How can one visit Italy and not rave about the food?? Seriously. Forget about the Michelin-starred Italian restaurants, or the much talked about celebrity chefs and their hoity-toity fare. The true taste of Italy is…no surprise…in Italy! Which is why although my visit to Tuscany was a few years ago, it sure warrants a spot on my spanking new blog.
I visited Florence, Tuscany aka ‘the cradle of Renaissance’ in June 2007. It was a surprise trip planned by P for our first wedding anniversary. But I’m not here to talk about our, albeit lovely, celebration of marriage, I’m trying to re-live my gastronomic experiences where you can actually taste the Italian’s ‘amore di alimento’ (love of food) and their ‘passione’ in the morsels of yummdili-umciousness.
They claim the freshest ingredients, the best olive oils, the sweetest of tomatoes and you know what? I believe them all! Whether its gorging on a slice of pizza on the sidewalk or having a more civilised meal in a restaurant, it’s as if you can never have a bad meal in Florence. It all boils down to the Italians and how proud they are of their food. I, for one, am really glad to have been given the opportunity to experience some of its delicious greatness.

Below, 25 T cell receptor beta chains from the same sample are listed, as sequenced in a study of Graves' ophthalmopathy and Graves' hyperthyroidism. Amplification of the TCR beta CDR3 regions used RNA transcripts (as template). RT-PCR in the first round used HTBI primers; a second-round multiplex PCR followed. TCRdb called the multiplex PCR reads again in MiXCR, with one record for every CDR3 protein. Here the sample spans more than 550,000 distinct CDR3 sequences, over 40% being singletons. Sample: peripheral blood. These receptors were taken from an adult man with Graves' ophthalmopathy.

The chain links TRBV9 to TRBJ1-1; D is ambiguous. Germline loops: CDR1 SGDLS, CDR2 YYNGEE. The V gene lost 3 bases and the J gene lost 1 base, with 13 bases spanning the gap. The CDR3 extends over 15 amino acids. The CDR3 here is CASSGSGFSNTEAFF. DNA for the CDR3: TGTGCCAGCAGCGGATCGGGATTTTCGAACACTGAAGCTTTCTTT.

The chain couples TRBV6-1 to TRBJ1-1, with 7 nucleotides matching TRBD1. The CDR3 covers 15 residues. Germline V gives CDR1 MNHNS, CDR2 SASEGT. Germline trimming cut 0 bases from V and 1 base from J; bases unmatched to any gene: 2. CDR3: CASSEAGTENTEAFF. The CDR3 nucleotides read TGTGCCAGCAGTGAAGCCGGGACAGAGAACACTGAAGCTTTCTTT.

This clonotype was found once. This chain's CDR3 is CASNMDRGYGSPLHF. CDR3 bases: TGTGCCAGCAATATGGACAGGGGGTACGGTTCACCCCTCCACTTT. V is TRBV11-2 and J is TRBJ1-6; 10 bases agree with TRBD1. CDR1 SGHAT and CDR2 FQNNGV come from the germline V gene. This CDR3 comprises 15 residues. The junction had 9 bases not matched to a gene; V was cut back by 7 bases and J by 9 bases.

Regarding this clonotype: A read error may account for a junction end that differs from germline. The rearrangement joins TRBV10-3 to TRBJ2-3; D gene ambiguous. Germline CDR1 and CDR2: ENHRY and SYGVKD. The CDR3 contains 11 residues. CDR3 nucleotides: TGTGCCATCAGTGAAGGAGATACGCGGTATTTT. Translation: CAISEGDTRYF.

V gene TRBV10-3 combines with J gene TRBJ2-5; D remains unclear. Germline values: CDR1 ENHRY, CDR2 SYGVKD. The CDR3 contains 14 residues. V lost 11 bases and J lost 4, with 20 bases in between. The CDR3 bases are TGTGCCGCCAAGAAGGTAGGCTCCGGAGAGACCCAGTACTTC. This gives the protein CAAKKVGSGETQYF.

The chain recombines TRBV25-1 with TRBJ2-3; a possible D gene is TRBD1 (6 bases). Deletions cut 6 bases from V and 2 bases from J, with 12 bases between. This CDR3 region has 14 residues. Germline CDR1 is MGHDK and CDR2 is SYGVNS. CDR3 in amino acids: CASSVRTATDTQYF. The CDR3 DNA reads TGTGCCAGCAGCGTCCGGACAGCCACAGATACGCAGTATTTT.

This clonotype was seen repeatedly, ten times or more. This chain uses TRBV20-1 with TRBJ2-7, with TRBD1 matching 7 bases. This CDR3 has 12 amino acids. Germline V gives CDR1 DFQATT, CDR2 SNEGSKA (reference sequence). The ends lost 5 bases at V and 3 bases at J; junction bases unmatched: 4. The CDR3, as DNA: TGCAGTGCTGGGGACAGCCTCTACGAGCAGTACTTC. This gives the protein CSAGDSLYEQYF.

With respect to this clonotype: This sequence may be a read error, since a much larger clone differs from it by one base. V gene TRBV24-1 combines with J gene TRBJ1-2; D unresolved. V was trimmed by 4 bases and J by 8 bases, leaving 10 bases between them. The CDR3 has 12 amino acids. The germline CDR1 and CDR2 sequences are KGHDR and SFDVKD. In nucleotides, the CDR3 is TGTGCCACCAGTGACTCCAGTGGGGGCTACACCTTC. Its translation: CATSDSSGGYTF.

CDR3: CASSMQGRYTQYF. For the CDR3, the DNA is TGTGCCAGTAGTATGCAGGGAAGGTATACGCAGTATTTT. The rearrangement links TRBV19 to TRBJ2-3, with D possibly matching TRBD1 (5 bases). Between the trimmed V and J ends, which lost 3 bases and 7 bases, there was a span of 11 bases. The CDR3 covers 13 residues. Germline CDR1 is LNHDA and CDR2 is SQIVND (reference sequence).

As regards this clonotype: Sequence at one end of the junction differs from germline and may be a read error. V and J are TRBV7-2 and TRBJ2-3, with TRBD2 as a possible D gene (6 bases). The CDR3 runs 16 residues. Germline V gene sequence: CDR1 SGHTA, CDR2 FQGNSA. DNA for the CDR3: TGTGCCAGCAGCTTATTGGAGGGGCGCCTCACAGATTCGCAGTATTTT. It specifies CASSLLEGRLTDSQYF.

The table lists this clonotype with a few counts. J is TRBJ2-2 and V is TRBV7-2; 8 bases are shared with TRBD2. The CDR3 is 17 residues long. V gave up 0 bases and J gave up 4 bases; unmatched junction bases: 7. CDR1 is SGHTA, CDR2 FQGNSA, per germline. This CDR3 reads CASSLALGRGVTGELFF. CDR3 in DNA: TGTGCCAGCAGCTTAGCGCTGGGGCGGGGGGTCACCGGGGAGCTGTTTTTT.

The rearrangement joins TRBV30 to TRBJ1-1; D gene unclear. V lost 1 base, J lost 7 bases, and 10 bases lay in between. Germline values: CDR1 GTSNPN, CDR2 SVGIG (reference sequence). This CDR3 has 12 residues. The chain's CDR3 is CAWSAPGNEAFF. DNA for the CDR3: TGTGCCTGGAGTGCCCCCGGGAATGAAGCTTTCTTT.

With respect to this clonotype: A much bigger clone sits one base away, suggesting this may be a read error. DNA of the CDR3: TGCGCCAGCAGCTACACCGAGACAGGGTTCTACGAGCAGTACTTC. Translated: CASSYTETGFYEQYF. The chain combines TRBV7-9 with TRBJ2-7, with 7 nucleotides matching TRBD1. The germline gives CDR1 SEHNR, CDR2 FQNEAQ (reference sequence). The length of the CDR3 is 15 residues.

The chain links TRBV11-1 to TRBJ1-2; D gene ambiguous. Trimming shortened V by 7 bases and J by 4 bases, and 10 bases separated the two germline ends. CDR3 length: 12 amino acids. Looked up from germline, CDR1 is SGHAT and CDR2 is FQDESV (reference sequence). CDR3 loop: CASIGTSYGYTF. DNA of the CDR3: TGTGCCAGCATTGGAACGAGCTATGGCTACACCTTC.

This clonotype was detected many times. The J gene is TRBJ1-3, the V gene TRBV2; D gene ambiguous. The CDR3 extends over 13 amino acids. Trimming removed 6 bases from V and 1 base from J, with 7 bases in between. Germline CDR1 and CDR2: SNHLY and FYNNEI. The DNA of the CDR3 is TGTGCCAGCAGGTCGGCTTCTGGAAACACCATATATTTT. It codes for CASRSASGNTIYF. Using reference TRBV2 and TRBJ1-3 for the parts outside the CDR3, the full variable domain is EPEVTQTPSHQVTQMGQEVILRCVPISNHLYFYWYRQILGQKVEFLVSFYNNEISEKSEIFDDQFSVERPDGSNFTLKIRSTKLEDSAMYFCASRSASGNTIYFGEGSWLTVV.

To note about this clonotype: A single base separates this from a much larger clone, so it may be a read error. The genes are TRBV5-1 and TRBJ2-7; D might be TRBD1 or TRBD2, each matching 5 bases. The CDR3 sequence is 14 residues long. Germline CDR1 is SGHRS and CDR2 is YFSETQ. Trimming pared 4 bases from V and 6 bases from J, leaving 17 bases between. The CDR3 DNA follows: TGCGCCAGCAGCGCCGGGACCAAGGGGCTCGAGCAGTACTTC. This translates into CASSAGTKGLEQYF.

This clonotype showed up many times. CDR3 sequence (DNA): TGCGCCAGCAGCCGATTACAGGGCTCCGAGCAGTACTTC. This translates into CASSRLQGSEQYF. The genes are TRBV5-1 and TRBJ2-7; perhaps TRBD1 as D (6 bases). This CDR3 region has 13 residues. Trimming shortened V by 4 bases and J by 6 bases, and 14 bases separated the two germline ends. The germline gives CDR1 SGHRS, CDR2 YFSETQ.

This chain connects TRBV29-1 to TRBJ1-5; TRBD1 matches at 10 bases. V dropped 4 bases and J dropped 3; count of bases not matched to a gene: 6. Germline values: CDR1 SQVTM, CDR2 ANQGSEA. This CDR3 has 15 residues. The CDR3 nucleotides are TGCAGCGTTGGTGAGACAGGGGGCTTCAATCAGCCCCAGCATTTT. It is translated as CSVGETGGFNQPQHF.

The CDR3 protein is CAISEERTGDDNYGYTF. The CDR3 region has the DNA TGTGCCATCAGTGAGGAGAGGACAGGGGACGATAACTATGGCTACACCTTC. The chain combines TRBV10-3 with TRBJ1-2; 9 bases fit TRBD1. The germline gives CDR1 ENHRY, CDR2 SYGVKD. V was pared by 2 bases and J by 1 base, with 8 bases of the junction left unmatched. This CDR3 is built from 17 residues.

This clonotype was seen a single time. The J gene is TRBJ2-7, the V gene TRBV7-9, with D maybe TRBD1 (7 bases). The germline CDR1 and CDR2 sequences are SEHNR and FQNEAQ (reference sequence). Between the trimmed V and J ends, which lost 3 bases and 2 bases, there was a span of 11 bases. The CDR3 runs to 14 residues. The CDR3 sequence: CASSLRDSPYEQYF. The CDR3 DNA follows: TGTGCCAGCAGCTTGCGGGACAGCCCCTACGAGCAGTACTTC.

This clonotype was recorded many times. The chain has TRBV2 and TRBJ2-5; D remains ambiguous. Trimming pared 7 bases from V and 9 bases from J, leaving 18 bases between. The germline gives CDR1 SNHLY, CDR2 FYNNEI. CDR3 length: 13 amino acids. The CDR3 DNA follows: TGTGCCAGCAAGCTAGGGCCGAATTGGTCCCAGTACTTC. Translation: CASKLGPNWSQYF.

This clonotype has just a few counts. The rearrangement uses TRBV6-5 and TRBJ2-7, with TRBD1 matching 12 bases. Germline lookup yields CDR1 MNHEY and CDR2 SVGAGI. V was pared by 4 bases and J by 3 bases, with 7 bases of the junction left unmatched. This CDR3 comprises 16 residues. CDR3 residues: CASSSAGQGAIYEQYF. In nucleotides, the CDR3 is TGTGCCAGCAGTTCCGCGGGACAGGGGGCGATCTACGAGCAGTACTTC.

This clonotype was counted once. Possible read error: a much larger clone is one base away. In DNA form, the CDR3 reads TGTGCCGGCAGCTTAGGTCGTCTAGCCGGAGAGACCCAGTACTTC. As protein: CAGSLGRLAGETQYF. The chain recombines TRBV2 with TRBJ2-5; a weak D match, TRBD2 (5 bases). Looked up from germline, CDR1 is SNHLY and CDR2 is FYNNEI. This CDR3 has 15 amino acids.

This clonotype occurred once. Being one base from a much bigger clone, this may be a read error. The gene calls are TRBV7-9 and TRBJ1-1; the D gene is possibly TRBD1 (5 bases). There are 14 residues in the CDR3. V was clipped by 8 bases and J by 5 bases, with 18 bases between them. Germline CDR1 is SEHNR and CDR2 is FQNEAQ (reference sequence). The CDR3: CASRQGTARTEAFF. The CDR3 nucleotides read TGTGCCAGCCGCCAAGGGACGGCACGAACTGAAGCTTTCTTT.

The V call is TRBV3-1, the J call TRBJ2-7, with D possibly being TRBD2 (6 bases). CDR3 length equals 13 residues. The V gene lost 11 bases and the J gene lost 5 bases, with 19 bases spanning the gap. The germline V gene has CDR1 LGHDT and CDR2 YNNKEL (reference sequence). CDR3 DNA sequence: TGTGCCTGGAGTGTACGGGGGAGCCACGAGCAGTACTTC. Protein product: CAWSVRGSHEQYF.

I don’t know if this is true of all the restaurants in Florence, but where we ordered Bistecca Alla Fiorentina, the waiter only asked if it was for one or two persons. Don’t even bother telling them how you’d like your steak done – it’s only done one way – the RIGHT way! The steak was thick and as wide as the plate it sat on. It was done medium rare-ish, juicy and ultra tasty, complete with crunchy bits of chargrilled yumminess.
Eat what locals eat – I believe that is a good mantra. So off we went, in search of the central market in Florence, where we were told has the best ‘trippa’ (tripe) roll. After much pointing and nodding, P and I managed to secure ourselves a typical local lunch of tripe rolls. How on earth could chopped up beef innards be so mind-blowingly delicious? I’ve always enjoyed the occasional tripe dish, but this humble little sandwich brought tripe to a whole new level. There was not a hint of ‘tripey’ smell or aftertaste, no overpowering garlic or chilli – just tasty strips of chewy cow’s stomach. It was unbelievable.
Going along with the ‘eat like a local’ mantra, we also tried out ‘street food’ namely the pizza slices from side street cafes. The pizzas are sold by weight, and I believe we manage to wrangle out with much hand actions, a 400 gram slice of cheesy, mushroom and ham pizza. Another discovery is the fact that Florentines – yes the much beloved almond snack doesn’t come with almond flakes as we know it in Australia. It comes packed full of whole almonds in a crust of sticky, caramelised honey glaze. It was rather large, and after a long day stuffing our faces, having that amount of whole almonds as an afters was like having a whole other meal on its own. But it was totally worth feeling like a piggy after.